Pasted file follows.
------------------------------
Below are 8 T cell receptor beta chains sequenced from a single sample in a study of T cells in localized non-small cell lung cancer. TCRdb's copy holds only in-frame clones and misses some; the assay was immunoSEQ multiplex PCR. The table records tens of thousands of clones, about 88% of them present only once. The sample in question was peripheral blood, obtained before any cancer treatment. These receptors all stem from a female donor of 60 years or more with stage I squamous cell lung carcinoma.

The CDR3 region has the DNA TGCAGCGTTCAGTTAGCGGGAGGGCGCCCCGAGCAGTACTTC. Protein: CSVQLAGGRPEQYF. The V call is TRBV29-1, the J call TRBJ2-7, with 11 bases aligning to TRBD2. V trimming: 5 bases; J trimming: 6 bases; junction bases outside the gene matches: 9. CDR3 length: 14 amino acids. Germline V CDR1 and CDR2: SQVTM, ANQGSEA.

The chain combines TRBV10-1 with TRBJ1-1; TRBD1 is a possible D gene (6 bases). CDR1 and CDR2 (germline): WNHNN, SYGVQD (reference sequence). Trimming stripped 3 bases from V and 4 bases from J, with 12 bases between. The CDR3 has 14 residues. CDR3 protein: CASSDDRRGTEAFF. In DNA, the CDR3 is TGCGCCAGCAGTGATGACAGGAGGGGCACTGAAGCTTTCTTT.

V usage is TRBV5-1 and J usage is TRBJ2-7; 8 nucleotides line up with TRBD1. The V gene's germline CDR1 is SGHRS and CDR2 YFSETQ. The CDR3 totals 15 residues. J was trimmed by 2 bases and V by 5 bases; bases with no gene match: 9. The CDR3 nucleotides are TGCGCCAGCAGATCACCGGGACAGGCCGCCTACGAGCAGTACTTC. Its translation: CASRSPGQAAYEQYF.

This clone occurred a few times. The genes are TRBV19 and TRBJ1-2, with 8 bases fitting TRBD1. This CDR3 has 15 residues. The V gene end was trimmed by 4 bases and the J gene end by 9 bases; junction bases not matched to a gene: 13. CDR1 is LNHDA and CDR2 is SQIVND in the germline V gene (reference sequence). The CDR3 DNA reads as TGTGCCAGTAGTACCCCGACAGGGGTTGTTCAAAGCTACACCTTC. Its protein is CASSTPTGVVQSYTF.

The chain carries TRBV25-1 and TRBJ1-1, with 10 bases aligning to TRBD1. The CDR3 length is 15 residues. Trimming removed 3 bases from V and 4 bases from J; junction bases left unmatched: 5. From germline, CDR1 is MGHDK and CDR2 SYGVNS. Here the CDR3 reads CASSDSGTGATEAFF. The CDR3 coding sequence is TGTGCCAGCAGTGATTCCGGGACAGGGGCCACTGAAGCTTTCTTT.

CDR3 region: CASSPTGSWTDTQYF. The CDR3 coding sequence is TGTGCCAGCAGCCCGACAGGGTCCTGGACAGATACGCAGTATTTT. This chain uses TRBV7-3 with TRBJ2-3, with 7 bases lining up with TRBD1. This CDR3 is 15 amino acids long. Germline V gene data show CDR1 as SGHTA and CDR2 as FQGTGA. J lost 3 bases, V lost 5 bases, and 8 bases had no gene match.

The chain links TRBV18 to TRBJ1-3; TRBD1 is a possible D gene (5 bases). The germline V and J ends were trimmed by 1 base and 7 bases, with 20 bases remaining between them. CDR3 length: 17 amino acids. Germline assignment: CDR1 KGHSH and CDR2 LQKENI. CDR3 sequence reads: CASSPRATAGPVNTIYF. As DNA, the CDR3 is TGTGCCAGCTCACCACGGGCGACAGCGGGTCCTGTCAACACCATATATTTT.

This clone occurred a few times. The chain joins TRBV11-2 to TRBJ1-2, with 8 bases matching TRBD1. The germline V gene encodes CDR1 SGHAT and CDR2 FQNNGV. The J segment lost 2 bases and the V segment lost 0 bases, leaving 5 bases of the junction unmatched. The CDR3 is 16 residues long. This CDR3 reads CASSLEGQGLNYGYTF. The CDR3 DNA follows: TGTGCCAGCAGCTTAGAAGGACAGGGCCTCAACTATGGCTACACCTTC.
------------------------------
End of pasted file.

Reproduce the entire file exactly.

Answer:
Below are 8 T cell receptor beta chains sequenced from a single sample in a study of T cells in localized non-small cell lung cancer. TCRdb's copy holds only in-frame clones and misses some; the assay was immunoSEQ multiplex PCR. The table records tens of thousands of clones, about 88% of them present only once. The sample in question was peripheral blood, obtained before any cancer treatment. These receptors all stem from a female donor of 60 years or more with stage I squamous cell lung carcinoma.

The CDR3 region has the DNA TGCAGCGTTCAGTTAGCGGGAGGGCGCCCCGAGCAGTACTTC. Protein: CSVQLAGGRPEQYF. The V call is TRBV29-1, the J call TRBJ2-7, with 11 bases aligning to TRBD2. V trimming: 5 bases; J trimming: 6 bases; junction bases outside the gene matches: 9. CDR3 length: 14 amino acids. Germline V CDR1 and CDR2: SQVTM, ANQGSEA.

The chain combines TRBV10-1 with TRBJ1-1; TRBD1 is a possible D gene (6 bases). CDR1 and CDR2 (germline): WNHNN, SYGVQD (reference sequence). Trimming stripped 3 bases from V and 4 bases from J, with 12 bases between. The CDR3 has 14 residues. CDR3 protein: CASSDDRRGTEAFF. In DNA, the CDR3 is TGCGCCAGCAGTGATGACAGGAGGGGCACTGAAGCTTTCTTT.

V usage is TRBV5-1 and J usage is TRBJ2-7; 8 nucleotides line up with TRBD1. The V gene's germline CDR1 is SGHRS and CDR2 YFSETQ. The CDR3 totals 15 residues. J was trimmed by 2 bases and V by 5 bases; bases with no gene match: 9. The CDR3 nucleotides are TGCGCCAGCAGATCACCGGGACAGGCCGCCTACGAGCAGTACTTC. Its translation: CASRSPGQAAYEQYF.

This clone occurred a few times. The genes are TRBV19 and TRBJ1-2, with 8 bases fitting TRBD1. This CDR3 has 15 residues. The V gene end was trimmed by 4 bases and the J gene end by 9 bases; junction bases not matched to a gene: 13. CDR1 is LNHDA and CDR2 is SQIVND in the germline V gene (reference sequence). The CDR3 DNA reads as TGTGCCAGTAGTACCCCGACAGGGGTTGTTCAAAGCTACACCTTC. Its protein is CASSTPTGVVQSYTF.

The chain carries TRBV25-1 and TRBJ1-1, with 10 bases aligning to TRBD1. The CDR3 length is 15 residues. Trimming removed 3 bases from V and 4 bases from J; junction bases left unmatched: 5. From germline, CDR1 is MGHDK and CDR2 SYGVNS. Here the CDR3 reads CASSDSGTGATEAFF. The CDR3 coding sequence is TGTGCCAGCAGTGATTCCGGGACAGGGGCCACTGAAGCTTTCTTT.

CDR3 region: CASSPTGSWTDTQYF. The CDR3 coding sequence is TGTGCCAGCAGCCCGACAGGGTCCTGGACAGATACGCAGTATTTT. This chain uses TRBV7-3 with TRBJ2-3, with 7 bases lining up with TRBD1. This CDR3 is 15 amino acids long. Germline V gene data show CDR1 as SGHTA and CDR2 as FQGTGA. J lost 3 bases, V lost 5 bases, and 8 bases had no gene match.

The chain links TRBV18 to TRBJ1-3; TRBD1 is a possible D gene (5 bases). The germline V and J ends were trimmed by 1 base and 7 bases, with 20 bases remaining between them. CDR3 length: 17 amino acids. Germline assignment: CDR1 KGHSH and CDR2 LQKENI. CDR3 sequence reads: CASSPRATAGPVNTIYF. As DNA, the CDR3 is TGTGCCAGCTCACCACGGGCGACAGCGGGTCCTGTCAACACCATATATTTT.

This clone occurred a few times. The chain joins TRBV11-2 to TRBJ1-2, with 8 bases matching TRBD1. The germline V gene encodes CDR1 SGHAT and CDR2 FQNNGV. The J segment lost 2 bases and the V segment lost 0 bases, leaving 5 bases of the junction unmatched. The CDR3 is 16 residues long. This CDR3 reads CASSLEGQGLNYGYTF. The CDR3 DNA follows: TGTGCCAGCAGCTTAGAAGGACAGGGCCTCAACTATGGCTACACCTTC.